. covered by a jacket of non-conducting substance C, and-may or may not, as desired, be provided with an exterior casing CC Such openings as are not in use may also be temporarily covered or closed by a movable or other shutter. The upper compartment of the heating-chamber constitutes a steamboiler, so called, the water-line of which is Arepresented by the dotted line D, and the supply of water thereto being conducted thereto by the pipe DC Instead of a plain steam producing compartment, as shown, any form of steam-boiler or system of coiled pipe may be used. A steam-pipe E passes through the diaphragm A and projects into the steam-space of theupper compartment and communicates with a pipe or pipes E', which in turn communicate by a pipe E2 with an interior vessel F, located at any convenient point within the heating-chamber. Any suitable arrangement of pipe connections may be employed, and I have shown one form which exposes a pipe E', or more than one, if desired, to any heat passing through the heat-openings A2. In this form a head G gives communication with a series of pipes E for the steam passing through the pipes E and E2. These heads and the vessel F are supported in this instance by pillars I'I of any suitable material. Vithin the vessel F a desired quantity of iron is placed, and the iron is preferably in comminuted or scrap form. The upperpart of the vessel F may have'openings F formed therein, or it may terminate at a short distance from the upper headG, or the vessel may be entirely omitted and a mass of iron may be piled upon the lower head G or upon any other suitable support, the' main IOD purpose being that the steam formed `in the upper compartment shall be conveyed into the mass of iron, and although it may be at any point thereof still it may be solely at the bottom, as shown.
I represents a pipe communicating with the interior of the heating-chamber and provided with a valve I' and terminating in a tank J.' A branch pipe K, having a valve K, extends to another tank. (N ot shown.)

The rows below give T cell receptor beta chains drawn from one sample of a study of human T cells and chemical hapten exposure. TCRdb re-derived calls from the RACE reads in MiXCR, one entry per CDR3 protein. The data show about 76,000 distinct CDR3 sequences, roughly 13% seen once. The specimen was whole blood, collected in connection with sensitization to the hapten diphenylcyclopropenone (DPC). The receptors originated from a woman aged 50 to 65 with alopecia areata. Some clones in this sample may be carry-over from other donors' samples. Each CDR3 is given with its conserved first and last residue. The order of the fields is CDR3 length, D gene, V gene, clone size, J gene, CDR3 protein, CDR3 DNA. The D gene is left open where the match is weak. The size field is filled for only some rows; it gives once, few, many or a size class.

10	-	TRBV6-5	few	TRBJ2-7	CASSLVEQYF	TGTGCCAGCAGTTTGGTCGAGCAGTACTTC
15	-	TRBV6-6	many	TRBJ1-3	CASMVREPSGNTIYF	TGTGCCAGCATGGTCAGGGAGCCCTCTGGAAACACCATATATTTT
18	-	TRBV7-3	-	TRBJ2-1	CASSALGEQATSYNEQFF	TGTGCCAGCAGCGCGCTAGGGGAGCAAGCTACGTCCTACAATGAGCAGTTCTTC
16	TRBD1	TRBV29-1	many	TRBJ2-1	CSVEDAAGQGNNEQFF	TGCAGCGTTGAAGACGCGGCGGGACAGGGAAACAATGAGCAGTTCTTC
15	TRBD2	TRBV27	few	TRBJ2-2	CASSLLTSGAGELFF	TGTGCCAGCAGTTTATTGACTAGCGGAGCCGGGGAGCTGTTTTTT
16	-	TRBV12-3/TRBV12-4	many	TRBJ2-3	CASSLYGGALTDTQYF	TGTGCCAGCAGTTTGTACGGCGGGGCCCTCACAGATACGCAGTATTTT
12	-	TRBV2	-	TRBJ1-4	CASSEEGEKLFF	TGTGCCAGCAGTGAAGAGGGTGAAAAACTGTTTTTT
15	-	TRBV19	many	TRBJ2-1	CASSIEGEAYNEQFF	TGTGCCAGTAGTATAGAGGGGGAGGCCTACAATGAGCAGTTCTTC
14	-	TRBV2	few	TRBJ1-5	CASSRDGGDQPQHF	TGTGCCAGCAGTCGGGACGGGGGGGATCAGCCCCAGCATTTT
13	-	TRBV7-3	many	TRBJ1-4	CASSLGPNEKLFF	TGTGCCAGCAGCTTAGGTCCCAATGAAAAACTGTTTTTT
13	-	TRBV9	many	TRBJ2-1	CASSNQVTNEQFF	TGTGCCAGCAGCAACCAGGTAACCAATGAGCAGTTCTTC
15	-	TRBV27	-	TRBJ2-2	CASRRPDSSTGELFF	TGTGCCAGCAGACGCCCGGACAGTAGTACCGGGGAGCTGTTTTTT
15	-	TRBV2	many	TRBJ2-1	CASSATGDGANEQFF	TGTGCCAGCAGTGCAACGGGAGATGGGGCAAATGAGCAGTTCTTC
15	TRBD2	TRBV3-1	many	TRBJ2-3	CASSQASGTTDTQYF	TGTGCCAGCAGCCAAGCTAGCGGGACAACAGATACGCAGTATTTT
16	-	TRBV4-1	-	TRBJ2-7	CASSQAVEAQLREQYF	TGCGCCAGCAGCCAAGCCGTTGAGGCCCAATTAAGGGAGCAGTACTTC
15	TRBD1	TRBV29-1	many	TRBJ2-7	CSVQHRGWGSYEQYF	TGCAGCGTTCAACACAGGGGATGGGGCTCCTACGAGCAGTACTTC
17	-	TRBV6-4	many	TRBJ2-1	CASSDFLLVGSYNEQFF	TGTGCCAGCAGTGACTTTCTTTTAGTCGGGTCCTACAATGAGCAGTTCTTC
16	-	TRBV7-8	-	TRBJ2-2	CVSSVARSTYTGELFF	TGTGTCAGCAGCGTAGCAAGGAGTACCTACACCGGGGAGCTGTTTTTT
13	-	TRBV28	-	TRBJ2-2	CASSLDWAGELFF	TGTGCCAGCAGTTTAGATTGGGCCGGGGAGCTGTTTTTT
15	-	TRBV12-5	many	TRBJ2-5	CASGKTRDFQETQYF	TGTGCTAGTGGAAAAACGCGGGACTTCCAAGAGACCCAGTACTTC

Instead ot' utilizing the upper portion of the main heating-chamber for the production of' steam, I may employ any ordinary steam-produeing apparatus arranged exteriorly or a steam producing apparatus having heatopenings A2 similar to those shown and described with reference to Fig. l, in either case provision being made for the conduction of the steam tothe iron of the heating-chamber-for example, by the pipe L shown in dot ted lilies.
The heating-chamber is arranged concentric with a curved track M, on which a car N is mounted,and upon the car a series of reflectors O for reflecting the solar rays through the openings A2 into the main heating-chamber. This portion of the apparatus may be such as is disclosed in my Patent No. 260,657, dated July 4, 1882, and therefore requires no particular description.
It is well known that iron at a red heat decomposes water rapidly, the oxygen of the steam combining with the iron when at a red heat to a greater extent than when the iron is hotter or colder. I deem it proper to state at this point that although I have designated iron as the material through which to pass the steam any other suitable material for decomposing the steam may be substituted. The oxygen of the steam combining with the iron, the hydrogen is set free and is conducted by the pipe I into the tank J, which may be a gasholder of any ordinary construction.